Unibrows, tooters and life lessons
Wow, the brows. If meticulously cared for, they preen like a Japanese garden, plucked, trimmed and shaped. Left neglected, they can invade like a pervasive weed, encroaching on each other’s turf.
Heaven forbid they meet in the middle.
“Oh no! The unibrow is never acceptable. It’s a situation that must be dealt with,” says 81-year-old Tanglewood resident Cissie Rauch Kaplan, an impeccably styled woman with sparkling eyes, madcap humor and, yes, sleek, manicured eyebrows.
“And hair above the lip? A little moustache? No woman wants that! Be gone!” declares Cissie, who serves up life lessons and female maintenance tips with a mix of genteel sorority decorum and mischievous tomboy in I’ve Taken to the Bed: Grandmier’s Life Lessons, dedicated to her five granddaughters.
The uproarious mini book, printed for family and friends, addresses facial hair woes, the importance of wearing heels (“the higher, the better”) and all things in between, including the inevitability of shifting teeth and crepey upper arms. And don’t forget “upper and lower tooters,” of which she writes: “If by accident one escapes in public, make sure to either pass the blame on someone else or play dumb. Keep your poker face strong.”
All great advice, agrees eldest granddaughter Allison Asarch, 25, a singer-songwriter in Nashville and follower of Grandmier’s golden rules.
“I love that book! It’s stuff I’ve heard from her my entire life, like there’s no such thing as a heel too high as long as they’re cute. Just have the bandaids ready for blood and blisters. I love wearing heels. They can kill, but they look good!” exudes Allison, aka Catuba San.
That’s right. Cissie loves nicknames. Each granddaughter was blessed with an original.
“Allison was a honker, a chub, a big baby. Catuba San seemed to fit,” Cissie deadpans, pointing to five framed ultrasound pictures, displayed on her bathroom vanity. The sonogram images and accompanying nicknames grace the dedication page of her book.
And as far as her own moniker, Grandmier?
“I thought it sounded regal, queen-like,” she says with a chuckle. “When Allison came along I said, ‘Listen, you. There will be no grandma, granny, nanny or neenie. You can call me Grandmier or Miss Rauch.” (That’s the maiden name she went by before marrying Dr. Alan Kaplan.)
“There’s no one else like Grandmier,” extols Allison’s youngest sister, Catie, 21, aka Glamorina, soon to graduate from Auburn University.
Catie was blessed with thick hair, ergo, substantive brows. When hairs started frolicking in the middle, Cissie took note.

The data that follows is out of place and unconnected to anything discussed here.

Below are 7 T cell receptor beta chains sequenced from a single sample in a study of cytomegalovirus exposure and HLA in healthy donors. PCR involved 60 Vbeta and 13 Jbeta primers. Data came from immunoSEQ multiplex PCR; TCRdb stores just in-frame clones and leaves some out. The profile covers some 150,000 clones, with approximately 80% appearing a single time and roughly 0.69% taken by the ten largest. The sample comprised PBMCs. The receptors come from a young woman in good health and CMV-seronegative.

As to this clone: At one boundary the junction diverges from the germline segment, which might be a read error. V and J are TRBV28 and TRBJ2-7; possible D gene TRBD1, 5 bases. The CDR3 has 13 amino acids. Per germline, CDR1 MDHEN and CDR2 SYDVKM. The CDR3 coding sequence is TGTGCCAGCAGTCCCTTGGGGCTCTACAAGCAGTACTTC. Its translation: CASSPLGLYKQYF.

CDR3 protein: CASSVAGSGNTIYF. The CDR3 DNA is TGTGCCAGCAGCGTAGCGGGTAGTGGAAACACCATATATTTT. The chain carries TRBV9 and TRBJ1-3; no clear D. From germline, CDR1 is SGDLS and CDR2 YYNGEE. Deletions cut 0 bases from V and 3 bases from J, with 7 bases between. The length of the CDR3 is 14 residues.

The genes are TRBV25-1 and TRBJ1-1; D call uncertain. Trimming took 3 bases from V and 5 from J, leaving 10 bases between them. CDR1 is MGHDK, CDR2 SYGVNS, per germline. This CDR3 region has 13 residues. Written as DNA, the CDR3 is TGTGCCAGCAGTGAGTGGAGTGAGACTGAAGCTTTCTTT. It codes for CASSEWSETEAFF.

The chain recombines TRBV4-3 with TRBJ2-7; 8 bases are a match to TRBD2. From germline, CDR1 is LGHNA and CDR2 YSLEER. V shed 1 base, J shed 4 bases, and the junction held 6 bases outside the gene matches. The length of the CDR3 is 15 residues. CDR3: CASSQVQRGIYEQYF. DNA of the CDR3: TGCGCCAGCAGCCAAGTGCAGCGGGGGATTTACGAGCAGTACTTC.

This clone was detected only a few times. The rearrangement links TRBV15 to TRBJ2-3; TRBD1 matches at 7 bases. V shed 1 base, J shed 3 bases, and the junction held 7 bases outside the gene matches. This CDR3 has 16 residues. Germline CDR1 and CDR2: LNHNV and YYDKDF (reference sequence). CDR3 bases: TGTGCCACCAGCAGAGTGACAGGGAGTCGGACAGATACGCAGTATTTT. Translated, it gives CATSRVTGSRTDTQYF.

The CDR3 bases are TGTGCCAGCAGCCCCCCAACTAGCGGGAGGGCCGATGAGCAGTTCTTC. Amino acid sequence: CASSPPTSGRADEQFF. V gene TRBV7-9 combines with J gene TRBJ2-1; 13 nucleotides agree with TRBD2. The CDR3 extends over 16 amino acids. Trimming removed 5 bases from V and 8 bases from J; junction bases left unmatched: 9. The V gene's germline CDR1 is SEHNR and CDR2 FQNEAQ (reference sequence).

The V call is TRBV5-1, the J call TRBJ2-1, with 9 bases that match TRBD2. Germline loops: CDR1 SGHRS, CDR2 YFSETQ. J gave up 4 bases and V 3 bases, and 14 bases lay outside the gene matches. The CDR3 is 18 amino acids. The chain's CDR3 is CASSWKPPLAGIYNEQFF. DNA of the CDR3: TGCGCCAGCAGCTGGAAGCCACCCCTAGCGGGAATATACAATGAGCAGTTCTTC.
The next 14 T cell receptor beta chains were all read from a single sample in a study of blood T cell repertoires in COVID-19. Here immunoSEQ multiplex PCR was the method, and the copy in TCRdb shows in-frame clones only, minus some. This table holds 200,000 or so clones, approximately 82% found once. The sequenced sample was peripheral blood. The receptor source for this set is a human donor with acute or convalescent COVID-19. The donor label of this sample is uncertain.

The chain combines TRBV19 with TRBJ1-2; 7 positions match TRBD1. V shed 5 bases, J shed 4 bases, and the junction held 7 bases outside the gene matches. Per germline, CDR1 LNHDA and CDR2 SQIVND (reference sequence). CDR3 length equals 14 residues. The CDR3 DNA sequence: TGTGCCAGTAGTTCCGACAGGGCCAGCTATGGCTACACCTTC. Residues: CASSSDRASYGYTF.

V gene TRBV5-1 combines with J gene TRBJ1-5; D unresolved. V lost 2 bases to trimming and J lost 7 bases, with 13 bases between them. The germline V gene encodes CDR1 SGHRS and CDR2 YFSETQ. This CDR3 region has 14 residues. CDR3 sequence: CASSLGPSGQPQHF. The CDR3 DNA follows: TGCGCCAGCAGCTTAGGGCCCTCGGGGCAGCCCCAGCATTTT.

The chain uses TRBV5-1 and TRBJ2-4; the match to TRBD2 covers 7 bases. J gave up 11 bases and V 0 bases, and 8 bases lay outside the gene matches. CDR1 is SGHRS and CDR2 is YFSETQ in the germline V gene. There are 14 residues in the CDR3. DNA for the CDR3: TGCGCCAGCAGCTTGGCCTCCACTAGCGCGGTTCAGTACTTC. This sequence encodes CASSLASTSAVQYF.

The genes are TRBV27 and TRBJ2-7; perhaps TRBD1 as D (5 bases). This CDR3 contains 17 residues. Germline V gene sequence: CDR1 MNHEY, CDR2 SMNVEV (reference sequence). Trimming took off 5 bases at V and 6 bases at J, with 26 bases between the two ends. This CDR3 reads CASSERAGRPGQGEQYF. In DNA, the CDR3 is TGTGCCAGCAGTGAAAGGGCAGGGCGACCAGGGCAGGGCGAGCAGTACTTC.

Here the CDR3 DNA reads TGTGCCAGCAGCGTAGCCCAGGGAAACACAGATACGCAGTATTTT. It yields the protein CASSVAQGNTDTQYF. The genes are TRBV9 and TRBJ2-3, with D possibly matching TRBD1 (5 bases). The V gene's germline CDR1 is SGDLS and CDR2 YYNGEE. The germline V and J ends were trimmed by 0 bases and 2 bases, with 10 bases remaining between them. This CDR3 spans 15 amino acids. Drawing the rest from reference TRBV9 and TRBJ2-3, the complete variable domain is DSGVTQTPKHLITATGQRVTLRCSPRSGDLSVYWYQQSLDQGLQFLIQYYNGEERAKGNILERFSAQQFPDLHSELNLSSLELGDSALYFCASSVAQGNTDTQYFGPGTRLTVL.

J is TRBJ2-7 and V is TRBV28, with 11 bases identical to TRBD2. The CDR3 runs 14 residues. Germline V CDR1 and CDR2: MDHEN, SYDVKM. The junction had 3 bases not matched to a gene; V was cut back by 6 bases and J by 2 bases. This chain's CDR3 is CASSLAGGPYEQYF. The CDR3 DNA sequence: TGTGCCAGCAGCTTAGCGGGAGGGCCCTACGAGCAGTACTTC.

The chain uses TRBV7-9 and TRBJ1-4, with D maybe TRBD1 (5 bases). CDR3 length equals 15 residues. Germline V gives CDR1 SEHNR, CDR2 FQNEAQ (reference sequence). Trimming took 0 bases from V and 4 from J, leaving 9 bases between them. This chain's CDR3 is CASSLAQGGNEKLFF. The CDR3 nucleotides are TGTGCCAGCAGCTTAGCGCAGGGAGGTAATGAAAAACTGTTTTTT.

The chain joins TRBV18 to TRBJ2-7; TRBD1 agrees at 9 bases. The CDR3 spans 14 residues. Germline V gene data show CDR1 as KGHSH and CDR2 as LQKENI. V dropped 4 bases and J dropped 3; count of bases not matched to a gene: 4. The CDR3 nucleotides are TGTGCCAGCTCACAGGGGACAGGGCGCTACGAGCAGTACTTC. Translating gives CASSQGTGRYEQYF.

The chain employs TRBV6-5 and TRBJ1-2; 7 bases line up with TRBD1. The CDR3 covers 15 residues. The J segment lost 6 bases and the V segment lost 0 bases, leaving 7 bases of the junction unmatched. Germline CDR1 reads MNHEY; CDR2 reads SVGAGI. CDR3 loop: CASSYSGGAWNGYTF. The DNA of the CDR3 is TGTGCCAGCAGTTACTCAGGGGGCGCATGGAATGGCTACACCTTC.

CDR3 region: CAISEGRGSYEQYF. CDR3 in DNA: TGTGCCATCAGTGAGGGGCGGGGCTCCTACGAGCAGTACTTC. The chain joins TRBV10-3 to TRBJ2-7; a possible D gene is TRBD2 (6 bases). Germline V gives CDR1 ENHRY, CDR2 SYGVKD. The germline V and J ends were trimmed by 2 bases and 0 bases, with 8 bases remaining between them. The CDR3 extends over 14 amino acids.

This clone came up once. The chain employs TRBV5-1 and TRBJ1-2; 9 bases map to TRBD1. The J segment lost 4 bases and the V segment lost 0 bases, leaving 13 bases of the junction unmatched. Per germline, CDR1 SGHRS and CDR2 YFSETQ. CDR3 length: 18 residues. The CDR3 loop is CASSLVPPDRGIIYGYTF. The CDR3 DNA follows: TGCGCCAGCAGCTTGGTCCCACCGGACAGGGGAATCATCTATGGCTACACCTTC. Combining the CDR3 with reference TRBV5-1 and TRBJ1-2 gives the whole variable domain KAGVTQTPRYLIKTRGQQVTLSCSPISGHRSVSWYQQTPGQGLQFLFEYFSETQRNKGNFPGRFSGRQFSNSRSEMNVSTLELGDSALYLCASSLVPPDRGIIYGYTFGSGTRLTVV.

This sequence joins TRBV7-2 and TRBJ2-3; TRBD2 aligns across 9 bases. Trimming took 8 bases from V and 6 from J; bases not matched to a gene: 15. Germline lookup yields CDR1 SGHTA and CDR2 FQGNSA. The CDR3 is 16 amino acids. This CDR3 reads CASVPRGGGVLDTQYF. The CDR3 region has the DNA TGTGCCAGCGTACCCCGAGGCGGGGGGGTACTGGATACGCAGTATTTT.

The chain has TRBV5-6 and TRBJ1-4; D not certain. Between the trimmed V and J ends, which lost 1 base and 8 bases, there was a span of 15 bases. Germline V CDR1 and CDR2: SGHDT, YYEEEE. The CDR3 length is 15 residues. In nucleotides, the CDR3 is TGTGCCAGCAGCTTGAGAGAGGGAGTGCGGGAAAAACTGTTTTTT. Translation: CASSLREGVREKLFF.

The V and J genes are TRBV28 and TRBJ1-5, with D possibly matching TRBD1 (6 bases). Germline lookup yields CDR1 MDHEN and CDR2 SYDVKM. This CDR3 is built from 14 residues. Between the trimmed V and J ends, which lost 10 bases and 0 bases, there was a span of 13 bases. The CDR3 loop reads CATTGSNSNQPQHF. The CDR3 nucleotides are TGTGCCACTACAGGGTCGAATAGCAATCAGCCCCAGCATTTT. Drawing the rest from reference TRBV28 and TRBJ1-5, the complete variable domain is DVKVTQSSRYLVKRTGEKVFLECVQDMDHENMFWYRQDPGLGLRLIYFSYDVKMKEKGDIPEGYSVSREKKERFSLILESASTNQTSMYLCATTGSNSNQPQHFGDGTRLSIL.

“I was probably in the fifth grade when Grandmier said, ‘We’ve just got to do something about that unibrow,’” recalls Catie. “That’s when I learned that maintenance hurts, that beauty is pain. But it’s worth it in the end. I’ve kept my eyebrows in shape ever since.
“And I’ve mastered the upper and lower tooters.”
Lindsey Payne, 24, middle sister to Allison and Catie, takes Grandmier’s tips to heart. She loves the book for its life advice: Have bonding “Chat & Chew” sessions with girlfriends. Girlfriends’ secrets go to the grave with you. You will not grandparent as you parent. Have a bit of money that belongs to you and only you.
“And marry your best friend. That’s an important one to Grandmier,” says Lindsey, nickname So Fine.
Lindsey and husband Larry met with Cissie and Alan before tying the knot. “Grandmier talked to us about how they can count on each other for everything. They’re best friends. She wished that for me as well. And I know for a fact that she took to the bed after we got married.”
“Absolutely,” quips Cissie. “It’s like a re-set. There are times when you just have to ‘take to the bed’ [in Cissie’s world, a favorite phrase for when she can’t cope]. Like the time I took Allison shopping for training bras years ago. I grew up with a brother and male cousins and did all boy stuff. I can’t handle the training bra and periods kind of thing. When I was young, I used to sit on the toilet backwards to be like the boys. If I couldn’t stand up, at least I could face the back. And that’s the God’s honest truth!”
Sounds about right, says Melissa Levin, Cissie’s first cousin, once removed. “She’s got an inner tomboy beneath all that beauty and class.”
Melissa, a marketer, helped make the book reality and is the brains behind its cover – a pop art presentation of floating Cissie heads in sunglasses.
“Cissie is definitely not an egocentric maniac, but I thought it would be funny to have a cover like that because I knew she’d think it was hysterical,” Melissa says. “If you don’t know her, you might think she’s a prissy prima donna giving advice, but you’d be wrong. She can be naughty and even crass sometimes, and it’s hilarious. She’s my favorite person. She’s so real, and because of that, her advice carries street cred with me.”